The Krusty Krab: can specific elements from within a television show – as opposed to the title of the show itself –receive trademark protection?

Viacom International, Inc. (Viacom) sued IJR Capital Investments, L.L.C. (IJR) for infringing on its common law trademark of The Krusty Krab – a fictional restaurant in the popular “SpongeBob SquarePants” animated television series – after IJR took steps to open seafood restaurants using the same name. The district court granted summary judgment to Viacom on its trademark infringement and unfair competition claims. IJR appealed, asserting that Viacom does not have a valid trademark for The Krusty Krab and that its seafood restaurants would not create a likelihood of confusion between the two marks.

In 1999, Viacom launched the animated television series “SpongeBob SquarePants” on its Nickelodeon network. The show revolves around SpongeBob SquarePants, a sea sponge that wears square shorts, lives in an underwater pineapple, and works at the fictional The Krusty Krab restaurant as a fry cook with an array of characters including a cranky co-worker and the owner of The Krusty Krab. The show has become the most-watched animated television series for 15 consecutive years, with over 73 million viewers in the second quarter of 2016 alone. While the audience is predominately comprised of children, one-third of all viewers are 18 or older. The Krusty Krab is also licensed to third parties for a variety of products.

In 2014, IJR’s owner, Javier Ramos, decided to open seafood restaurants in California and Texas. Ramos asserts that he was describing the crusted glaze applied to cooked seafood when his friend Ivan Murillo suggested naming the restaurant Crusted Crab, which quickly became The Krusty Krab. Because Ramos’s search did not find an actual restaurant that used the mark, IJR filed a trademark application with the United States Patent and Trademark Office (USPTO) for THE KRUSTY KRAB. Viacom had not previously registered The Krusty Krab mark. The USPTO approved IJR’s mark and published the application for opposition. Viacom did not oppose at this time, and the USPTO issued a notice of allowance for the mark authorizing issuance once IJR filed a statement of use.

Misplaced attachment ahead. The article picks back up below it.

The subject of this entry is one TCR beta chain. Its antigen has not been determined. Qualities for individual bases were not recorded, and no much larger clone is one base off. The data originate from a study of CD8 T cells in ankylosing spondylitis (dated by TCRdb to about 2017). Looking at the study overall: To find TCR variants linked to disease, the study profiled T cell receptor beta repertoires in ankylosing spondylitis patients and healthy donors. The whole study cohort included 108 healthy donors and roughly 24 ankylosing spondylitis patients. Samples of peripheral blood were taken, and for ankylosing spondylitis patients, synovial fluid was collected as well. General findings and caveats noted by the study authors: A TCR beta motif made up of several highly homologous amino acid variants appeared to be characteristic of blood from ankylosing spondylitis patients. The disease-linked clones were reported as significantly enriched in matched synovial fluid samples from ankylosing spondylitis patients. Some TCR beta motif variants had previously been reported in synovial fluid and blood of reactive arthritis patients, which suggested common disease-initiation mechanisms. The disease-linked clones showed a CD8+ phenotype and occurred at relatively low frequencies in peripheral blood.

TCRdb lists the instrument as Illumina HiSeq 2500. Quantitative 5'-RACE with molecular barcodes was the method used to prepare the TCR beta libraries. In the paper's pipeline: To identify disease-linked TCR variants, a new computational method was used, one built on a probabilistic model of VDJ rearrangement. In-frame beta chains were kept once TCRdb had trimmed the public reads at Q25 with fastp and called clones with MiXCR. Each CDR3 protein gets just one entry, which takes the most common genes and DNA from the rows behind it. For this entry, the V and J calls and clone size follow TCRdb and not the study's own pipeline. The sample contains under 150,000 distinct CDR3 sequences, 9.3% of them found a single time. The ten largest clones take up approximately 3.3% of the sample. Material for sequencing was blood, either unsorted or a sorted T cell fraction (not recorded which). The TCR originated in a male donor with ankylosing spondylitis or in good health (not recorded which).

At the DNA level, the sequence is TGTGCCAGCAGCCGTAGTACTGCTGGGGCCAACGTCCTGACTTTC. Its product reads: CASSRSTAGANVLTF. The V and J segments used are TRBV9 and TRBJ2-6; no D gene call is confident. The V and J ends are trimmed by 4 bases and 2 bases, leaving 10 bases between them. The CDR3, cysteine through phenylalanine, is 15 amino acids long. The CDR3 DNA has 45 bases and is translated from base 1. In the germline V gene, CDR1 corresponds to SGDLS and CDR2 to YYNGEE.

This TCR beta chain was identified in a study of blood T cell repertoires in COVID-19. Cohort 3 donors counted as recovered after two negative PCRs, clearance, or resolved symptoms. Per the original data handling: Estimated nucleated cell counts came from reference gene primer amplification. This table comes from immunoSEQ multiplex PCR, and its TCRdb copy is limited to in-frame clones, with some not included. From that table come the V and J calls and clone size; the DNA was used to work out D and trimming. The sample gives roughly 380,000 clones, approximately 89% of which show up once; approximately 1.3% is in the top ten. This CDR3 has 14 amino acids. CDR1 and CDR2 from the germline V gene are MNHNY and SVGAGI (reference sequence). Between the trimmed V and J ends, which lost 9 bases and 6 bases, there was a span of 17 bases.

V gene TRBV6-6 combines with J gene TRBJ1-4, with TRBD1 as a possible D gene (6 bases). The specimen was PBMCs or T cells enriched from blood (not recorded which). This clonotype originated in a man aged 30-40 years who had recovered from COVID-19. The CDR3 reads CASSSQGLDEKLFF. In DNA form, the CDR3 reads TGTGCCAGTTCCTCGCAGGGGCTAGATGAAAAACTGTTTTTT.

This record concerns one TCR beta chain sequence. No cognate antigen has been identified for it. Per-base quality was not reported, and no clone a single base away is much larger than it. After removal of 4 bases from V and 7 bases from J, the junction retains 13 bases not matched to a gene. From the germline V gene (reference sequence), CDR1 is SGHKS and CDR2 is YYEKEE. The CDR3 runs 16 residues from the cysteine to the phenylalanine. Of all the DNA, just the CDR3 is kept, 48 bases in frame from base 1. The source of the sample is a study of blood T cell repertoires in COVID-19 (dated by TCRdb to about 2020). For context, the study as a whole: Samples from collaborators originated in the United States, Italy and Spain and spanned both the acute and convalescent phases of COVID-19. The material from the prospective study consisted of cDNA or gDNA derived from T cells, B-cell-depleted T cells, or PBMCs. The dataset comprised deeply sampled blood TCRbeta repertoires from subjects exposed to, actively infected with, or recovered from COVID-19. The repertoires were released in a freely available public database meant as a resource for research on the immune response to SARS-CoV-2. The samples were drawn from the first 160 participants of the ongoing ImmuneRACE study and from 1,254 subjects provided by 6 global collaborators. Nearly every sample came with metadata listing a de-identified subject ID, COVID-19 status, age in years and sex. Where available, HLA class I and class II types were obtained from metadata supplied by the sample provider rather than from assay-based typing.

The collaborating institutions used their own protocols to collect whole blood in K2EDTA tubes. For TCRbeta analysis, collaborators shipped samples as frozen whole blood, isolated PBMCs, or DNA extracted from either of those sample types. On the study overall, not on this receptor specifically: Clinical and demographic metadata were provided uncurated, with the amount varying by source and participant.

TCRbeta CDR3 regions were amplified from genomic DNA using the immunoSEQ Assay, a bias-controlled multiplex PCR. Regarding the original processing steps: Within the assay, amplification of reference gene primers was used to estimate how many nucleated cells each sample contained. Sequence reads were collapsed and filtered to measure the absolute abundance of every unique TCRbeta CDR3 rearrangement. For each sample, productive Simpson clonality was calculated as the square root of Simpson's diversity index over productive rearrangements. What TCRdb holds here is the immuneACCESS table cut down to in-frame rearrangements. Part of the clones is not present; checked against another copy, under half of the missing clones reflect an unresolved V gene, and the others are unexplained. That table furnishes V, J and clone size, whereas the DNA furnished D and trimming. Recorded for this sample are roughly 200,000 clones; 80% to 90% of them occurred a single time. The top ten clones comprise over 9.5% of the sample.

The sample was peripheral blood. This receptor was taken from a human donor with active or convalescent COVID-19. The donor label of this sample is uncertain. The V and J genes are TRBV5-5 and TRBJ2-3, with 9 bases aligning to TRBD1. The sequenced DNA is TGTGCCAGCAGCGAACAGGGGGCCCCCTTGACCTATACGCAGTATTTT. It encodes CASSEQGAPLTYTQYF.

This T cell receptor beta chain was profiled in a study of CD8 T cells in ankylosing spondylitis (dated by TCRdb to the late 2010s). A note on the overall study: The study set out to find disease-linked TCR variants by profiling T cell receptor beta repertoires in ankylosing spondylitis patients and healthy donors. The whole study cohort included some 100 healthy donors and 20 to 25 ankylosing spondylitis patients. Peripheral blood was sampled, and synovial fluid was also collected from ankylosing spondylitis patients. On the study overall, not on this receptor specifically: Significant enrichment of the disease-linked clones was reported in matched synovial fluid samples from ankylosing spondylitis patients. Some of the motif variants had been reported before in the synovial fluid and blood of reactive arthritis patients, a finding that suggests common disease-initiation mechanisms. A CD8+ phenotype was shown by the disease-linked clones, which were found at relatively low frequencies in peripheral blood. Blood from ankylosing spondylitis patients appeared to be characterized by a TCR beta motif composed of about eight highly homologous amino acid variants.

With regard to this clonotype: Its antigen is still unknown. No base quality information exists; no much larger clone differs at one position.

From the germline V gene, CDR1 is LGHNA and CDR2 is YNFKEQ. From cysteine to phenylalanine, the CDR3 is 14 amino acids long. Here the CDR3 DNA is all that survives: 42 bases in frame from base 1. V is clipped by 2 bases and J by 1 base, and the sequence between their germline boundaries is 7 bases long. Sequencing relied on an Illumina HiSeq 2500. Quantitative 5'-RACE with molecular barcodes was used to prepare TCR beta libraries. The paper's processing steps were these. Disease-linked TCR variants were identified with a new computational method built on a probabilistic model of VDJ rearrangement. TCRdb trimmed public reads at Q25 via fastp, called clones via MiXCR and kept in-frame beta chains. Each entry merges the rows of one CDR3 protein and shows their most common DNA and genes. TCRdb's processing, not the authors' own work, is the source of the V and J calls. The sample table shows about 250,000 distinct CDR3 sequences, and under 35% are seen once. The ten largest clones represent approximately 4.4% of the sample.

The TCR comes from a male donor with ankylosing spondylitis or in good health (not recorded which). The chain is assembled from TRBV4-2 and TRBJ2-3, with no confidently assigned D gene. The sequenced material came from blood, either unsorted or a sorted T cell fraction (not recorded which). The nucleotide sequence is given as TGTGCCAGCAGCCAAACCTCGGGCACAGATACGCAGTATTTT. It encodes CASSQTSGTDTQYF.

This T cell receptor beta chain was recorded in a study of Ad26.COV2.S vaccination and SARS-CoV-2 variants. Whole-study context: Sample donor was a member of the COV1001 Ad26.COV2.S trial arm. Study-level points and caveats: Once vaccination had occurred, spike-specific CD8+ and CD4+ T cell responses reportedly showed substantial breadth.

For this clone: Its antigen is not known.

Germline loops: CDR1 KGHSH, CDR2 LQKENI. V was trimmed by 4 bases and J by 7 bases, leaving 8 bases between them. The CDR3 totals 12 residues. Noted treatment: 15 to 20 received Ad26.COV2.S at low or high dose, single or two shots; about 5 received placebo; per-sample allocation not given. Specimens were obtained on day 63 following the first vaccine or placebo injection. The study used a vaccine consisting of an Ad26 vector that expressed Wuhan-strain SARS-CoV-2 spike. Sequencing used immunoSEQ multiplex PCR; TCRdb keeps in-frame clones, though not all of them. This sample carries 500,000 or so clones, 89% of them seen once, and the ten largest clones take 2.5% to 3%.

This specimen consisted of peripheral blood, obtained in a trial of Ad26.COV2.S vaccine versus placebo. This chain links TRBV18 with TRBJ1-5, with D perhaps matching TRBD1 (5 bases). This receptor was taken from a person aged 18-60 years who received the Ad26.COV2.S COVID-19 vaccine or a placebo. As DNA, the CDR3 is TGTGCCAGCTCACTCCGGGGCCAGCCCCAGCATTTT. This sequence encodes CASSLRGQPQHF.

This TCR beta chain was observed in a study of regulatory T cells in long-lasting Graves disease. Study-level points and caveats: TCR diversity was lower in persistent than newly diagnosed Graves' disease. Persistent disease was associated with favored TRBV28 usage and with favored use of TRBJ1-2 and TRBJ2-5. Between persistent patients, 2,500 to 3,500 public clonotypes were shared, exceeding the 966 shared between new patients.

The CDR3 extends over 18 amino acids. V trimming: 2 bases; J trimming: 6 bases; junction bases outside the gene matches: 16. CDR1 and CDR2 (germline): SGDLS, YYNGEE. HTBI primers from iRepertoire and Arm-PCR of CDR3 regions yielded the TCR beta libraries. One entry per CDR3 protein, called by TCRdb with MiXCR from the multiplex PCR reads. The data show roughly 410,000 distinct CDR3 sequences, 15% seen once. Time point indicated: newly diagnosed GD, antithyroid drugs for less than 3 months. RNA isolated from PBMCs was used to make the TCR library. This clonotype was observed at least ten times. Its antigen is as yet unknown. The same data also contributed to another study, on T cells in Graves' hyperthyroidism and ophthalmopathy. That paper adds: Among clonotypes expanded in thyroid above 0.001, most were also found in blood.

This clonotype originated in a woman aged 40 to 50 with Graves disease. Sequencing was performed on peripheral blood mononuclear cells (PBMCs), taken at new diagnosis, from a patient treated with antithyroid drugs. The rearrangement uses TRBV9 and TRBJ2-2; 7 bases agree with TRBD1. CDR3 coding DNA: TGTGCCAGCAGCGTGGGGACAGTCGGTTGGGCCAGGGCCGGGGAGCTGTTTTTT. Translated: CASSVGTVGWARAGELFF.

IJR also purchased four domain names for the restaurant concept, leased property in California, and procured restaurant equipment. In November 2015, Viacom sent a cease-and-desist letter that demanded the withdrawal of IJR’s trademark application and alleged infringement of The Krusty Krab mark. IJR promptly responded, declining to cease use and asserting that Viacom does not actually use The Krusty Krab as a trademark and that there was no likelihood of consumer confusion. However, IJR postponed opening any restaurants.

Viacom then filed suit in January 2016. Viacom asserted nine claims against IJR including unfair competition under the Lanham Act and trademark infringement under Texas common law. The complaint included allegations that IJR’s use of the mark in connection with restaurant services was likely to cause, or to have caused, confusion or mistake and to have deceived potential customers, causing them to believe that the services offered by IJR were affiliated with, sponsored by, or connected with Viacom; and as a result, Viacom suffered and would continue to suffer damages to its goodwill and reputation.